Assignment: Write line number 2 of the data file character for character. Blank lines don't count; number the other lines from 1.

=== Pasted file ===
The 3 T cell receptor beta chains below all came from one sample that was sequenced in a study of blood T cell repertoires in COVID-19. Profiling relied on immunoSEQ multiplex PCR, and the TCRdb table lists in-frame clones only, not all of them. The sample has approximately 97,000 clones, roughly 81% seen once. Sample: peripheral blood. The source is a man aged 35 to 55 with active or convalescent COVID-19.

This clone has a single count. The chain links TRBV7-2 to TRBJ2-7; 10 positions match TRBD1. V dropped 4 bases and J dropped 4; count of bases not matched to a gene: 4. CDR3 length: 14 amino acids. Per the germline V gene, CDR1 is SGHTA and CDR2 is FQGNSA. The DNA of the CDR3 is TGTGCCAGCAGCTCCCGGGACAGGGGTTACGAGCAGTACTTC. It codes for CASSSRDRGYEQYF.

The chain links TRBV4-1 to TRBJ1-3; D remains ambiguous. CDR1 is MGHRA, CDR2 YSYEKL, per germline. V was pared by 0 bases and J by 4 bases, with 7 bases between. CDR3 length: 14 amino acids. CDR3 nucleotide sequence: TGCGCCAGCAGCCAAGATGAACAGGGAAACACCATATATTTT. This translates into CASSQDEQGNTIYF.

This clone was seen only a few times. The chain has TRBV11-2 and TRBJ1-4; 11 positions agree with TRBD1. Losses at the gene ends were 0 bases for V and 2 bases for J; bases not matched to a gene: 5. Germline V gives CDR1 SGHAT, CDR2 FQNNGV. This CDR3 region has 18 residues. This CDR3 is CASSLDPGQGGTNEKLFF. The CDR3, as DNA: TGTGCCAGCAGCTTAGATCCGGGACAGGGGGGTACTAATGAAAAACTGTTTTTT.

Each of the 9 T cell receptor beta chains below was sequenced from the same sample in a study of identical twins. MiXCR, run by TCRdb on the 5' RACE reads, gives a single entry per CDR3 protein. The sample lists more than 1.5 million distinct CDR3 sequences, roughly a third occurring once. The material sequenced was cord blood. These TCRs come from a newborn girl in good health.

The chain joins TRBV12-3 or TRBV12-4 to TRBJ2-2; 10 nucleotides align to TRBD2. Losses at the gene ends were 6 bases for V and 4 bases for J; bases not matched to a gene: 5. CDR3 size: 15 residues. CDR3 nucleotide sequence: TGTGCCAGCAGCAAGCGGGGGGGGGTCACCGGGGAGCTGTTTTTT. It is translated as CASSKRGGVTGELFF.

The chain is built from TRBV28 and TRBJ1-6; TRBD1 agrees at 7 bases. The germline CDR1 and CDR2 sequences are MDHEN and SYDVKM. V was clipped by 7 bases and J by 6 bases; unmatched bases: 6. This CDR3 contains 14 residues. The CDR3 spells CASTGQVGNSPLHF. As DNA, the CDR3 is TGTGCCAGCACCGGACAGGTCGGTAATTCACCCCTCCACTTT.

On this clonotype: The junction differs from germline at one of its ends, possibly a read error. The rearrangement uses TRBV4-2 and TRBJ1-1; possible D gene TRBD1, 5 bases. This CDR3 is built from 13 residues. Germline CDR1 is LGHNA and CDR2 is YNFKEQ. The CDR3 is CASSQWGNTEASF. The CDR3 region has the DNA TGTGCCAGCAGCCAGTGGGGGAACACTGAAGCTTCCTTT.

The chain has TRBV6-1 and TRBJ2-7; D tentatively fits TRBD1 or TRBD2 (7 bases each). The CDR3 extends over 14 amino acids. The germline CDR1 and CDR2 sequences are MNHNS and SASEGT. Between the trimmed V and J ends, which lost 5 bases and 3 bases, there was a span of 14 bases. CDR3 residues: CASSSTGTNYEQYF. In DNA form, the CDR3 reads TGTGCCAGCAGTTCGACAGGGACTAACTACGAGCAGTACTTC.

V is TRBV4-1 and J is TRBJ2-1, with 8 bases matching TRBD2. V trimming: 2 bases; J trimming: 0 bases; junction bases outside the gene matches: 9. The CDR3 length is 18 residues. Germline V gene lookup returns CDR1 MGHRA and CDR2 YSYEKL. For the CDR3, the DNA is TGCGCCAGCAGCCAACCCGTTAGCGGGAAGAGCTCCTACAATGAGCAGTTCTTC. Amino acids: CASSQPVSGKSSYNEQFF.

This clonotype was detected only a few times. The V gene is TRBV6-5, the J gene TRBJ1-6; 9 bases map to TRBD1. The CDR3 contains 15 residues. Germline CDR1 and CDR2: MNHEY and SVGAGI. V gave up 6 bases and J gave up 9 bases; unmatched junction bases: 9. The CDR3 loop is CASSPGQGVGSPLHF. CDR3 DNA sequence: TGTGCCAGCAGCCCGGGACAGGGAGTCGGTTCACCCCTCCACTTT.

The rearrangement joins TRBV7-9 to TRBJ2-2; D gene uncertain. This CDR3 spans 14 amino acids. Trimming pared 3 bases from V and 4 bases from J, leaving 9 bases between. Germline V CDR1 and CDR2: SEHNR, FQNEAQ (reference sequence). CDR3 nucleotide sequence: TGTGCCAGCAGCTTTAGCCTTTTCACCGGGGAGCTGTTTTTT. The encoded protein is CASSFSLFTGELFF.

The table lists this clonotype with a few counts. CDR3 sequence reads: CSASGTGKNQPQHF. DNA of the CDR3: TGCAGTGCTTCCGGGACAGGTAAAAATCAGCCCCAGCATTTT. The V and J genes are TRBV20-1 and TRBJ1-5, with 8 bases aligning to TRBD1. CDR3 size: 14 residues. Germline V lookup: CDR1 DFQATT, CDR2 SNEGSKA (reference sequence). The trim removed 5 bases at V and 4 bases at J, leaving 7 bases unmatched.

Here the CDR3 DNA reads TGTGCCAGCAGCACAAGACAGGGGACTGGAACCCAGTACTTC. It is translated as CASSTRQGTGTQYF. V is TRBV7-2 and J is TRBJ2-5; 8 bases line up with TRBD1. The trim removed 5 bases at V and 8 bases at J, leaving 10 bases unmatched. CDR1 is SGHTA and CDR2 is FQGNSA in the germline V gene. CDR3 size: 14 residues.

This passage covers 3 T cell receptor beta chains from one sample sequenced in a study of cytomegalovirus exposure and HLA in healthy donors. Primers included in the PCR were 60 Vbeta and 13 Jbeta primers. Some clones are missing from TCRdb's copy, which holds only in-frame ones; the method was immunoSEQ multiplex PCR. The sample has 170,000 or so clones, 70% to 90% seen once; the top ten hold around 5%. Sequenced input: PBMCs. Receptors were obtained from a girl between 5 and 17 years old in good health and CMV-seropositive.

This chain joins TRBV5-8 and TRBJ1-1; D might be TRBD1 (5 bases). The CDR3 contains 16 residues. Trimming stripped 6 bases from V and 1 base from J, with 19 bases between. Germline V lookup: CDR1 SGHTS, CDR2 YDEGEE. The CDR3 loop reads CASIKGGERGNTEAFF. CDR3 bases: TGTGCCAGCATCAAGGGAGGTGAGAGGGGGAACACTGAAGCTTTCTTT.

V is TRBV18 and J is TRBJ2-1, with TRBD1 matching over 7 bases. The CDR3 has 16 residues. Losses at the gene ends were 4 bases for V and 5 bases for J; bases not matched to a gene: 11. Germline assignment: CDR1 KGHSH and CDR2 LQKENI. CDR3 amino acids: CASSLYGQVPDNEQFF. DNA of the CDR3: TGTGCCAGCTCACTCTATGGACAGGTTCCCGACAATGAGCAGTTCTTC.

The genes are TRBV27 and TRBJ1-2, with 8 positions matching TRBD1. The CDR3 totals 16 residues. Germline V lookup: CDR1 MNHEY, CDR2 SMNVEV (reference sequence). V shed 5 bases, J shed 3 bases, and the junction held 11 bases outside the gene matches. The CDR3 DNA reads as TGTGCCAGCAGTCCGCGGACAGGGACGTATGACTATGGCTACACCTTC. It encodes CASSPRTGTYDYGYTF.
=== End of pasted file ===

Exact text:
This clone has a single count. The chain links TRBV7-2 to TRBJ2-7; 10 positions match TRBD1. V dropped 4 bases and J dropped 4; count of bases not matched to a gene: 4. CDR3 length: 14 amino acids. Per the germline V gene, CDR1 is SGHTA and CDR2 is FQGNSA. The DNA of the CDR3 is TGTGCCAGCAGCTCCCGGGACAGGGGTTACGAGCAGTACTTC. It codes for CASSSRDRGYEQYF.